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Massive Jewish Celebration Around the World is the Ultimate Response to Growing Antisemitism

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We sing and dance and celebrate learning Torah!

Every 7.5 years Jews around the world get together to celebrate finishing learning the daily cycle of the Babylonian Talmud. The largest gathering takes place in MetLife Stadium in New York where 90,000+ Jews gathered there to celebrate Torah learning. This is the ultimate Jewish answer to growing antisemitism, celebrating the pinnacle of our existence, the Torah. Our message to our enemies is simple, no antisemitism will ever intimate us, we are the eternal people connected to the Torah, and no hatred or violence against us will ever break us.

Celebration in Jerusalem

The Daf Yomi, aka “page of the day”, is a daily learning program of the Talmud in which each of the 2,711 pages of the Babylonian Talmud is covered in sequence. Under this program, the entire Talmud is completed, one day at a time, in a cycle of seven and a half years.

Tens of thousands of Jews worldwide study in this daily Talmud learning program. The Daf Yomi program has been credited with making Talmud study accessible to Jews who of all levels, regardless of their background or existing Torah knowledge.

Just as Jews all around the world read the same Torah portion each and every week, the daf yomi program now allows for Jews in all parts of the world to study the same page of Talmud each day.

The daf Yomi concept was promoted by Rabbi Meir Shapiro, then Rabbi of Sanok, Poland, and future rosh yeshiva of Yeshivas Chachmei Lublin on Elul 7 or 9, 5683 (August 19 or 21, 1923). Rabbi Shapiro viewed the program as a way to unify the Jewish people. As he explained back then to Agudas Yisrael Congress delegates:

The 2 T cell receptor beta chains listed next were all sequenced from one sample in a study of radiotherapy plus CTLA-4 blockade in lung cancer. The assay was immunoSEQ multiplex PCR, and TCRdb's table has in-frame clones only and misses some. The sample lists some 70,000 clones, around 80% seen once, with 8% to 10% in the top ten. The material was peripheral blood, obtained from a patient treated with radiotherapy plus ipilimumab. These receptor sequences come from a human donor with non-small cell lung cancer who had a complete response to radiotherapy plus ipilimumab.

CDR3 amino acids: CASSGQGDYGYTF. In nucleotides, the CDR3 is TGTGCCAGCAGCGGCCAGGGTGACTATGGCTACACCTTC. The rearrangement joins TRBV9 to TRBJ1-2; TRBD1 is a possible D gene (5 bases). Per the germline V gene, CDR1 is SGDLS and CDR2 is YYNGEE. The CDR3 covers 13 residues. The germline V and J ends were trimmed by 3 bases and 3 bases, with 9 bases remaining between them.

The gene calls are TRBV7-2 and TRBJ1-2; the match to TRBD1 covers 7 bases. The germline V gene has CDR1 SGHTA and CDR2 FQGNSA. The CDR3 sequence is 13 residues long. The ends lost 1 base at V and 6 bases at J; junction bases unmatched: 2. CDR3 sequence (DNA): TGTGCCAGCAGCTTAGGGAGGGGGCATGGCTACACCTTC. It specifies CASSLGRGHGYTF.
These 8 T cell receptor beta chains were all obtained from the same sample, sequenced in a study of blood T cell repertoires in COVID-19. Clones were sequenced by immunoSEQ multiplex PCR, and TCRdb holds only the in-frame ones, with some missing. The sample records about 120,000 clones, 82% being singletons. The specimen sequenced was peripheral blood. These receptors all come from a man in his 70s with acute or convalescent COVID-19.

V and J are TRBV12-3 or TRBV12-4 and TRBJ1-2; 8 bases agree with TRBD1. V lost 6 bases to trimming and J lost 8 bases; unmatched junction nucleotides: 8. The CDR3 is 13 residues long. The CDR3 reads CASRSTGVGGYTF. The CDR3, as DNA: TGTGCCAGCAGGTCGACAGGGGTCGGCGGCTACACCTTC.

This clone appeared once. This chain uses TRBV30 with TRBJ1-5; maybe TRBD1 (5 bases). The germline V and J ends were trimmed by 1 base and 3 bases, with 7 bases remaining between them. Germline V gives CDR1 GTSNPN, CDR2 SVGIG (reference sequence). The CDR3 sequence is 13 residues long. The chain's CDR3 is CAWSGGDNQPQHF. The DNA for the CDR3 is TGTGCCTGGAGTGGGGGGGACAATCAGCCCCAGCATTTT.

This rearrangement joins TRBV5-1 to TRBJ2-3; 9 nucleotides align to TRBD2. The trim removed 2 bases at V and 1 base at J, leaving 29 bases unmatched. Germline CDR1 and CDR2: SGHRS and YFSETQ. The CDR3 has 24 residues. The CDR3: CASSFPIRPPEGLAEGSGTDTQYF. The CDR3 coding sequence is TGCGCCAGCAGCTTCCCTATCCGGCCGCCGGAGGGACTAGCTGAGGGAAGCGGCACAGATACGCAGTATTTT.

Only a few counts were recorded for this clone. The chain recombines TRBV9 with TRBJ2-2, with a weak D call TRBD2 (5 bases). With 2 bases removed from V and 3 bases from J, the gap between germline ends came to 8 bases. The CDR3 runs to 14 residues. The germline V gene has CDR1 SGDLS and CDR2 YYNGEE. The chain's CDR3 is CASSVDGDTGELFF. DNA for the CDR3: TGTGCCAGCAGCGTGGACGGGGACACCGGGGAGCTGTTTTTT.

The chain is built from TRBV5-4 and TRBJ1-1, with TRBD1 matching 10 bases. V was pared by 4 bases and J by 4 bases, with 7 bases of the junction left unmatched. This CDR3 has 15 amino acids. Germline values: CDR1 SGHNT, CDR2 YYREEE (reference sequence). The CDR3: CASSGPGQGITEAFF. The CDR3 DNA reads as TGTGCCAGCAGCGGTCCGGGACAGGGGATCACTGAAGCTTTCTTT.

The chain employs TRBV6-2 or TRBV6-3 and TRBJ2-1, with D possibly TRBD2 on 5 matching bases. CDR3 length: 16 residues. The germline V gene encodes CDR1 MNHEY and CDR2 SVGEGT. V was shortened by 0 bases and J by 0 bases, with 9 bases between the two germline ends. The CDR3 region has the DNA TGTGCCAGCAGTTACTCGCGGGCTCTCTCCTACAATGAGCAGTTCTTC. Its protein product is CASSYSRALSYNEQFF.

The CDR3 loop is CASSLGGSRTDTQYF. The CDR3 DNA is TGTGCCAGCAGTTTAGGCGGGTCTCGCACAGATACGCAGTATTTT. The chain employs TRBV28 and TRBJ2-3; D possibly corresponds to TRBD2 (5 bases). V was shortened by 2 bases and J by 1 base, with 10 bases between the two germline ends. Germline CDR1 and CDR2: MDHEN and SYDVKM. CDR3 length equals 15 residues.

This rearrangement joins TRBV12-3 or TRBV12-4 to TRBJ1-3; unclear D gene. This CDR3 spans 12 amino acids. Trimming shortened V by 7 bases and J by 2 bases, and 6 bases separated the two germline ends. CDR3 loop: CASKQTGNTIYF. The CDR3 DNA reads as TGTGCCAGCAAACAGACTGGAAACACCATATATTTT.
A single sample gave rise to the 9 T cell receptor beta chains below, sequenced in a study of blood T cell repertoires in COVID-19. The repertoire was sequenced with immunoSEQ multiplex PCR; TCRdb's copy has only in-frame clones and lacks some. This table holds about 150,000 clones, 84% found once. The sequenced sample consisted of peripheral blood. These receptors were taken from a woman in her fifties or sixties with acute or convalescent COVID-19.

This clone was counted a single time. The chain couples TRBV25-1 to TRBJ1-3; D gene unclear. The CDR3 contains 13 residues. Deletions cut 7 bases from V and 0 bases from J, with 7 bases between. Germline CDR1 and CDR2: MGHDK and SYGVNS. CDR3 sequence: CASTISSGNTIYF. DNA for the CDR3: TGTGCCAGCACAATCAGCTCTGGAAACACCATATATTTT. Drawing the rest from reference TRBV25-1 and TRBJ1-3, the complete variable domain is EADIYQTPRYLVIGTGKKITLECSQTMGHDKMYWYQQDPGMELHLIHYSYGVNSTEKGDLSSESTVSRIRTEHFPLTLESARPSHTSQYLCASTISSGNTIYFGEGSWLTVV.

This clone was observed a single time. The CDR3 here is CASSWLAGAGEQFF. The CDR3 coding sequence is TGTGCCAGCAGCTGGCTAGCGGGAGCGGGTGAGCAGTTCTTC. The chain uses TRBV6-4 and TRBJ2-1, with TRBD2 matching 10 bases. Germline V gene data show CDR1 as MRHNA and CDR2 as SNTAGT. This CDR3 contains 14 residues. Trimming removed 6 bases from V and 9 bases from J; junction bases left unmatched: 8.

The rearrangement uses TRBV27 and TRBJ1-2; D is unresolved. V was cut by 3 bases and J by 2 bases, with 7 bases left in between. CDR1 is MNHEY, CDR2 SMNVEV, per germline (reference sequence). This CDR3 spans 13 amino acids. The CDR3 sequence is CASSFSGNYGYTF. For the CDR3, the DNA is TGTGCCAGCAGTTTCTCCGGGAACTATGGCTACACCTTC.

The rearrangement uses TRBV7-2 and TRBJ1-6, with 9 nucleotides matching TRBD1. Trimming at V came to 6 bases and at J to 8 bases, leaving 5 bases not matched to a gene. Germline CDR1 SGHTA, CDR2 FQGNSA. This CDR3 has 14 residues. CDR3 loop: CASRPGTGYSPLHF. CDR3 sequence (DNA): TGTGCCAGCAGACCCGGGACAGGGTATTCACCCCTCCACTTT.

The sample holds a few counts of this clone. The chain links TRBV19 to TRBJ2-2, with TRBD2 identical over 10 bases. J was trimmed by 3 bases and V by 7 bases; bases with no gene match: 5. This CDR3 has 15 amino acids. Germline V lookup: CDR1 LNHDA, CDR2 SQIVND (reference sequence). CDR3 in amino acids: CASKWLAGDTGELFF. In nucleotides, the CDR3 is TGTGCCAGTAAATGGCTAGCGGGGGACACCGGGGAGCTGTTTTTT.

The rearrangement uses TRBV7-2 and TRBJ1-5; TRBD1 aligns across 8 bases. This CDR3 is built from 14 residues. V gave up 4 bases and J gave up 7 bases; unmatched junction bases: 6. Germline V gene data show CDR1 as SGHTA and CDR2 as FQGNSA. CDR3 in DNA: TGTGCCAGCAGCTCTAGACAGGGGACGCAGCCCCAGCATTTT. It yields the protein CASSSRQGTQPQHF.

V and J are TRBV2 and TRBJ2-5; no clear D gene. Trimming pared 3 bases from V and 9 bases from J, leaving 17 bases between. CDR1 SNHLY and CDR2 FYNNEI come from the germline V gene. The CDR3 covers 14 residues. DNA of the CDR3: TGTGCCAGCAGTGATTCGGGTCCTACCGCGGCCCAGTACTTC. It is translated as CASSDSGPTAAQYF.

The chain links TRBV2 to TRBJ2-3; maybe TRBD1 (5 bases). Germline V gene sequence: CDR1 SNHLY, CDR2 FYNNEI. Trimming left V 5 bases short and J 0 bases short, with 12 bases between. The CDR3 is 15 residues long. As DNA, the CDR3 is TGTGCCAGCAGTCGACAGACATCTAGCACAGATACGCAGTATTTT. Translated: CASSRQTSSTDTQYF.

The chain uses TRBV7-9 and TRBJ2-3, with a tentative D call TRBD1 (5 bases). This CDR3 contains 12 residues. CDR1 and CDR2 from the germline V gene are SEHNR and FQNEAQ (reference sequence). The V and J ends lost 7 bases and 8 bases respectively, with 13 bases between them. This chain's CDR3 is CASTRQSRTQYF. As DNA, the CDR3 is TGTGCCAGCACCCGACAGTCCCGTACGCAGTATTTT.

What a great thing! A Jew travels by boat and takes gemara Berachot under his arm. He travels for 15 days from Eretz Yisrael to America, and each day he learns the daf. When he arrives in America, he enters a learning study in New York and finds Jews learning the very same daf that he studied on that day, and he gladly joins them. Another Jew leaves the States and travels to Brazil or Japan, and he first goes to the learning study, where he finds everyone learning the same daf that he himself learned that day. Could there be greater unity of hearts than this?

The first cycle of Daf Yomi commenced on the first day of Rosh Hashanah, the Jewish New Year, 5684 (11 September 1923), with tens of thousands of Jews in Europe, America and Israel learning the first daf of the first tractate of the Talmud, Berachot

The 1st Siyum HaShas took place on 2 February 1931 (15 Shevat 5691) in several cities in Europe and in Jerusalem, with the main venue being the newly opened Yeshivas Chachmei Lublin in Lublin, Poland. Tens of thousands of Jews attended these events. Rabbi Shapiro presided over the Siyum in his yeshiva in the presence of many leaders of Polish Jewry.

Stuart Schnee The answer is not so much fighting anti-Semitism but celebrating being Jewish. Tonight in Jerusalem. #siyum

More than 90,000 Jews braved the cold at Met Life Stadium in New Jersey Wednesday to celebrate the historic completion of the study of the entire Talmud, sending a strong message of resilience days after a stabbing in a New York rabbi’s home left five people wounded.

The Siyum HaShas celebrates the study of the Talmud, which is said to be among the most challenging religious texts in the world. The book, comprised of 2,711 double-sides pages, takes seven-and-a-half years to complete, with one page read per day. Jewish communities across the globe eagerly anticipate and celebrate completing the study.

In addition to the 92,000 people who filled the seats at MetLife for this year’s event, 20,000 others gathered in Barclays Center in Brooklyn, along with thousands more at satellite locations across the U.S. and Israel.

The event drew a heavier security presence than in previous years due to the recent uptick in anti-Semitic crimes. Reportedly hundreds of state police officers, metal detectors and bomb-sniffing dogs were on-site in New Jersey.

“We are gathering to celebrate the Talmud because it is the source of our strength,” he said.

Rabbi Yissocher Frand, senior lecturer at Ner Yisroel in Baltimore, discussed the history of the religious book live at the event and offered words of empowerment to a reeling Jewish community.

What is the Celebration all About?